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Track Record

  • This CD cover image released by Concord Jazz shows, "Money Jungle: Provocative in Blue," by Terri Lyne Carrington. (AP Photo/Concord Jazz)

    This CD cover image released by Concord Jazz shows, "Money Jungle: Provocative in Blue," by Terri Lyne Carrington. (AP Photo/Concord Jazz) Purchase photo reprints »

  • This CD cover image released by Warp Records shows "Vinyl," by Jamie Lidell. (AP Photo/Warp Records)

    This CD cover image released by Warp Records shows "Vinyl," by Jamie Lidell. (AP Photo/Warp Records) Purchase photo reprints »

  • This CD cover image released by Matador Records shows "You're Nothing," by Iceage. (AP Photo/Matador Records)

    This CD cover image released by Matador Records shows "You're Nothing," by Iceage. (AP Photo/Matador Records) Purchase photo reprints »

  • This CD cover image released by Blue Note Records shows "Without a Net," by Wayne Shorter. (AP Photo/Blue Note Records_

    This CD cover image released by Blue Note Records shows "Without a Net," by Wayne Shorter. (AP Photo/Blue Note Records_ Purchase photo reprints »

  • This CD cover image released by Concord Jazz shows, "Money Jungle: Provocative in Blue," by Terri Lyne Carrington. (AP Photo/Concord Jazz)

    This CD cover image released by Concord Jazz shows, "Money Jungle: Provocative in Blue," by Terri Lyne Carrington. (AP Photo/Concord Jazz) Purchase photo reprints »

  • This CD cover image released by Concord Jazz shows, "Money Jungle: Provocative in Blue," by Terri Lyne Carrington. (AP Photo/Concord Jazz)
  • This CD cover image released by Warp Records shows "Vinyl," by Jamie Lidell. (AP Photo/Warp Records)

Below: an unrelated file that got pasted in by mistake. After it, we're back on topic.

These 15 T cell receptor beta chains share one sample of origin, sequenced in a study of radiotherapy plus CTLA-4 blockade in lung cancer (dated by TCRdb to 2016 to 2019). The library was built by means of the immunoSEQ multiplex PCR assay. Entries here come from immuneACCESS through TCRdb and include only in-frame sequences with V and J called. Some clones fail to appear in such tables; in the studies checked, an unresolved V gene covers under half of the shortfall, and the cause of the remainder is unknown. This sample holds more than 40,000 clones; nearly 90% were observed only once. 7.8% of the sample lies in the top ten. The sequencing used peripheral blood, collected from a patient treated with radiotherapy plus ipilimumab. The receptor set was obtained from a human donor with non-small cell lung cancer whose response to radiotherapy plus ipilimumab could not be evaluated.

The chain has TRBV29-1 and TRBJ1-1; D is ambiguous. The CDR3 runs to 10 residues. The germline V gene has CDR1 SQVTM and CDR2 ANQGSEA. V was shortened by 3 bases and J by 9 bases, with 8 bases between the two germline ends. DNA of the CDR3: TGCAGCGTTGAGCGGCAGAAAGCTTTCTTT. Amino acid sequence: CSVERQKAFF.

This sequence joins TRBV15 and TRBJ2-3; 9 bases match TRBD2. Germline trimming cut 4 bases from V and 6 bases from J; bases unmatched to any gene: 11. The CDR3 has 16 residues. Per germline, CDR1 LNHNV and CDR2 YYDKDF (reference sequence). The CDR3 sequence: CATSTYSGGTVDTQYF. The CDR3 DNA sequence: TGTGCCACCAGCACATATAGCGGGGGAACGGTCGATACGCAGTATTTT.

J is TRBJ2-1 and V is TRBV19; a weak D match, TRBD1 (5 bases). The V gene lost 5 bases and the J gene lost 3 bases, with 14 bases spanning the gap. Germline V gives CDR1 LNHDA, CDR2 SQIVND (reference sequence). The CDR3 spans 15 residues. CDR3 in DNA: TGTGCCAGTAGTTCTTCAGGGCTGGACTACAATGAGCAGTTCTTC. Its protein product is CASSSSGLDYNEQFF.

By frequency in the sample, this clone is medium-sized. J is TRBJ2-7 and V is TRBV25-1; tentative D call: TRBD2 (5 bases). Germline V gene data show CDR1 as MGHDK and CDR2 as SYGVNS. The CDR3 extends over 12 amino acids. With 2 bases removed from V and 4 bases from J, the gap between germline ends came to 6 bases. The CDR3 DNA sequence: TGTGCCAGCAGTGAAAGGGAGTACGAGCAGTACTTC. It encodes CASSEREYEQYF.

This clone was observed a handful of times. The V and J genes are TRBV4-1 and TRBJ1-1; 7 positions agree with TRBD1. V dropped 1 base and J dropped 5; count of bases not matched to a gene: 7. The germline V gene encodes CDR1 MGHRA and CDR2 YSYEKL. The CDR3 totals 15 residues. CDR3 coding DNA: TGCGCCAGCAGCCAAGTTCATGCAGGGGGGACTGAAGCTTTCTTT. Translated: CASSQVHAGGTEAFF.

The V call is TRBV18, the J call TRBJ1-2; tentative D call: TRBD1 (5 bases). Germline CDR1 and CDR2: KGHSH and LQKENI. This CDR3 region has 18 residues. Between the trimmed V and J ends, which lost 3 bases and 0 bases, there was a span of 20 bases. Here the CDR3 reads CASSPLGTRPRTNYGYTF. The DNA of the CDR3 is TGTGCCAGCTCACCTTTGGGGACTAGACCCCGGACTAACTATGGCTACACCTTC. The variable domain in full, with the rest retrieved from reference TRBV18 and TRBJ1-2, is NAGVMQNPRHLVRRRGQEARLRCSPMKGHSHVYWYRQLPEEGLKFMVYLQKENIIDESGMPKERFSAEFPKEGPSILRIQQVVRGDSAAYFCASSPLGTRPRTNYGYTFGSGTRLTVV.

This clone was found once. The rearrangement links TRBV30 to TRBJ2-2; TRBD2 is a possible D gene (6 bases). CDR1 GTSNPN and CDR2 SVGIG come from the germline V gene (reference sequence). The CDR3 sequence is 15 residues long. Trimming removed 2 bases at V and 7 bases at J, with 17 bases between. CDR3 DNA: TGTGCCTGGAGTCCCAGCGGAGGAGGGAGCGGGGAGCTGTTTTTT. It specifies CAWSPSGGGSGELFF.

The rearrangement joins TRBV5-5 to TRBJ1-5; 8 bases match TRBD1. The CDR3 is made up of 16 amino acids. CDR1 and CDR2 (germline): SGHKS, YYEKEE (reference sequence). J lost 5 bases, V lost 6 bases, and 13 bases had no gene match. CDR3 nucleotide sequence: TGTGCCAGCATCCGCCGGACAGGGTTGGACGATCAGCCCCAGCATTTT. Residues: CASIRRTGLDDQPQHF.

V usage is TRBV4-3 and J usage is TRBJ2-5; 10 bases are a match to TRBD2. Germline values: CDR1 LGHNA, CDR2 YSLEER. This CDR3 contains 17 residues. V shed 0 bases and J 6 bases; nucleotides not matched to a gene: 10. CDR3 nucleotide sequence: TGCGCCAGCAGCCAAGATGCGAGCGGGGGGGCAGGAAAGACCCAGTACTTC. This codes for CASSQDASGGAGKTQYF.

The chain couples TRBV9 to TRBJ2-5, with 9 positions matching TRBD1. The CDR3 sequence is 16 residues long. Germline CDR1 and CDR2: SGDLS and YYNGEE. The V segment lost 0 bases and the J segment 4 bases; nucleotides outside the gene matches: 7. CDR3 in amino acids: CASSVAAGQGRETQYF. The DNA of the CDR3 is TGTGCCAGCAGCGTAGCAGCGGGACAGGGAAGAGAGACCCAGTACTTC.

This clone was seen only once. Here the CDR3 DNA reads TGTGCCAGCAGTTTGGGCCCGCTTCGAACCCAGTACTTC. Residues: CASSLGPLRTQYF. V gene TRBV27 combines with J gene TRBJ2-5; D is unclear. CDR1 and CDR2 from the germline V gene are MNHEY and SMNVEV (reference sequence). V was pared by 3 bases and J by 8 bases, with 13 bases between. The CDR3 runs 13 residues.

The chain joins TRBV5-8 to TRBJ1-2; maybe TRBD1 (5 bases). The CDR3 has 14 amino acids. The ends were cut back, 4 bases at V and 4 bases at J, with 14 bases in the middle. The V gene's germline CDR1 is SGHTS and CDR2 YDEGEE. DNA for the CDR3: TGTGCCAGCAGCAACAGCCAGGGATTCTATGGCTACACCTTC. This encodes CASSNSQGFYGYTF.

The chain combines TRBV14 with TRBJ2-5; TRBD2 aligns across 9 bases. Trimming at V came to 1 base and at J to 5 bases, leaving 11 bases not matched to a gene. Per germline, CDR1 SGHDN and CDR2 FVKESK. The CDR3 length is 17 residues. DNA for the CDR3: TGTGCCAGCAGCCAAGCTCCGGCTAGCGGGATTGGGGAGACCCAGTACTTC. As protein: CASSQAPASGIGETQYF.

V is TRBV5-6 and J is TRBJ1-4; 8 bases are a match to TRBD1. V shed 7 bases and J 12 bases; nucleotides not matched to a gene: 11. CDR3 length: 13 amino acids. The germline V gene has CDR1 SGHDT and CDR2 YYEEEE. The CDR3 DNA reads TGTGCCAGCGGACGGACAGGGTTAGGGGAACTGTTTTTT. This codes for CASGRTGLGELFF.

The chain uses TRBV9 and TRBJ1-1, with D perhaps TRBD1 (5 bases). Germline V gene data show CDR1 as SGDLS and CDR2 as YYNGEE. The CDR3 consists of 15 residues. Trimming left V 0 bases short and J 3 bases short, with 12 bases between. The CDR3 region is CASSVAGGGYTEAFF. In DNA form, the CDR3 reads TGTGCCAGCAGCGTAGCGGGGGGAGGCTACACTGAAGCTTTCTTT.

• This CD cover image released by Matador Records shows "You're Nothing," by Iceage. (AP Photo/Matador Records)
  • This CD cover image released by Blue Note Records shows "Without a Net," by Wayne Shorter. (AP Photo/Blue Note Records_
  • This CD cover image released by Concord Jazz shows, "Money Jungle: Provocative in Blue," by Terri Lyne Carrington. (AP Photo/Concord Jazz)

Jamie Lidell

Jamie Lidell

Warp Records, $9.99

British-born Jamie Lidell may have relocated to Nashville, Tenn., but his new album is anything but country.

His fifth full-length release — self-produced in his home studio — is an 11-track homage to the funkadelic days of 1970s and 1980s disco pop. Think Cameo and The Gap Band.

“I’m Selfish” is bouncy with vocals resembling Prince and additional synth, while “What a Shame” enters dubstep territory with its booming beat and catchy chorus.

The tune “why-ya-why,” with its happy trumpets and uneven beats, oddly turns into a Skream & Benga effort halfway through. It’s a heavily produced sonic assault — and that’s not necessarily a good thing.

The album has loads going on, and at times you’re almost begging for a timeout. Thankfully there’s “Don’t You Love Me,” a mellowish, D’Angelo-esque love song, and it saves the day.

You’re Nothing

Iceage

Matador Records, $9.99

The second album from the four Danish lads known as Iceage is an even more caustic slab of brooding punk than their blindsiding first record. “You’re Nothing” rails against excess, manufactured pressure and the general decimation of morality.